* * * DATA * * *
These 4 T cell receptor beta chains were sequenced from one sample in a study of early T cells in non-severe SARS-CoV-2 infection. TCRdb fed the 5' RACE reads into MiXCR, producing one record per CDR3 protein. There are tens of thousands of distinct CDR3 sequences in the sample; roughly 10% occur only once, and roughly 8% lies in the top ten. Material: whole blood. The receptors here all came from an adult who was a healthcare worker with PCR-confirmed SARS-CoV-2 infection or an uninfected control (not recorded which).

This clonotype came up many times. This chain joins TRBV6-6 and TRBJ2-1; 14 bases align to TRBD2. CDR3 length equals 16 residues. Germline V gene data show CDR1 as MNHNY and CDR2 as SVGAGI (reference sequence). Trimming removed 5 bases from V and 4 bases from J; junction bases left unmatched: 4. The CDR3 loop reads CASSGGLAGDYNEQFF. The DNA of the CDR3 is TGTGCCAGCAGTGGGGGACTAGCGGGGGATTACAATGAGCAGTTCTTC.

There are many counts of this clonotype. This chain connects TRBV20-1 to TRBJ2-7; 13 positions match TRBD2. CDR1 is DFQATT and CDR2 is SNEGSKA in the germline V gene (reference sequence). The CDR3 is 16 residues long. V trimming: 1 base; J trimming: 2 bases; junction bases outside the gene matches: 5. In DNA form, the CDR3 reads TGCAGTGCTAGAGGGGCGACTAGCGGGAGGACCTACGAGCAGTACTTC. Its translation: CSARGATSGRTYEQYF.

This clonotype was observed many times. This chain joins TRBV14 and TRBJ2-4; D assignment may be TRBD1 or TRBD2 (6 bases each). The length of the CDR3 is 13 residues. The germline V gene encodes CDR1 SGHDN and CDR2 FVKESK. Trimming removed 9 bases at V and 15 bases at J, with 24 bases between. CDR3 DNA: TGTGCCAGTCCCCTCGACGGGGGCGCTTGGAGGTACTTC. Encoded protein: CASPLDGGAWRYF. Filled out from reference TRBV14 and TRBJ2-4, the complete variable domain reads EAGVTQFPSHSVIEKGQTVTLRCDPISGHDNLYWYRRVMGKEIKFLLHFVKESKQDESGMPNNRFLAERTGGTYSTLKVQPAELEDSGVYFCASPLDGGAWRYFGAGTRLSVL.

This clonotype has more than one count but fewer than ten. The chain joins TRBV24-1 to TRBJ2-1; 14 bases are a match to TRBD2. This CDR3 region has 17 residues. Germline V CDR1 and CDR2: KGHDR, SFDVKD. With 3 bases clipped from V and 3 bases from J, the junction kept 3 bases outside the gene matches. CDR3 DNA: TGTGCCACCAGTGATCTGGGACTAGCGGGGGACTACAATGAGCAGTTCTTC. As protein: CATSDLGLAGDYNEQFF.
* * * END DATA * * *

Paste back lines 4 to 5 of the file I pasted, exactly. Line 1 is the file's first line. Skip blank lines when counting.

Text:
This clonotype was observed many times. This chain joins TRBV14 and TRBJ2-4; D assignment may be TRBD1 or TRBD2 (6 bases each). The length of the CDR3 is 13 residues. The germline V gene encodes CDR1 SGHDN and CDR2 FVKESK. Trimming removed 9 bases at V and 15 bases at J, with 24 bases between. CDR3 DNA: TGTGCCAGTCCCCTCGACGGGGGCGCTTGGAGGTACTTC. Encoded protein: CASPLDGGAWRYF. Filled out from reference TRBV14 and TRBJ2-4, the complete variable domain reads EAGVTQFPSHSVIEKGQTVTLRCDPISGHDNLYWYRRVMGKEIKFLLHFVKESKQDESGMPNNRFLAERTGGTYSTLKVQPAELEDSGVYFCASPLDGGAWRYFGAGTRLSVL.

This clonotype has more than one count but fewer than ten. The chain joins TRBV24-1 to TRBJ2-1; 14 bases are a match to TRBD2. This CDR3 region has 17 residues. Germline V CDR1 and CDR2: KGHDR, SFDVKD. With 3 bases clipped from V and 3 bases from J, the junction kept 3 bases outside the gene matches. CDR3 DNA: TGTGCCACCAGTGATCTGGGACTAGCGGGGGACTACAATGAGCAGTTCTTC. As protein: CATSDLGLAGDYNEQFF.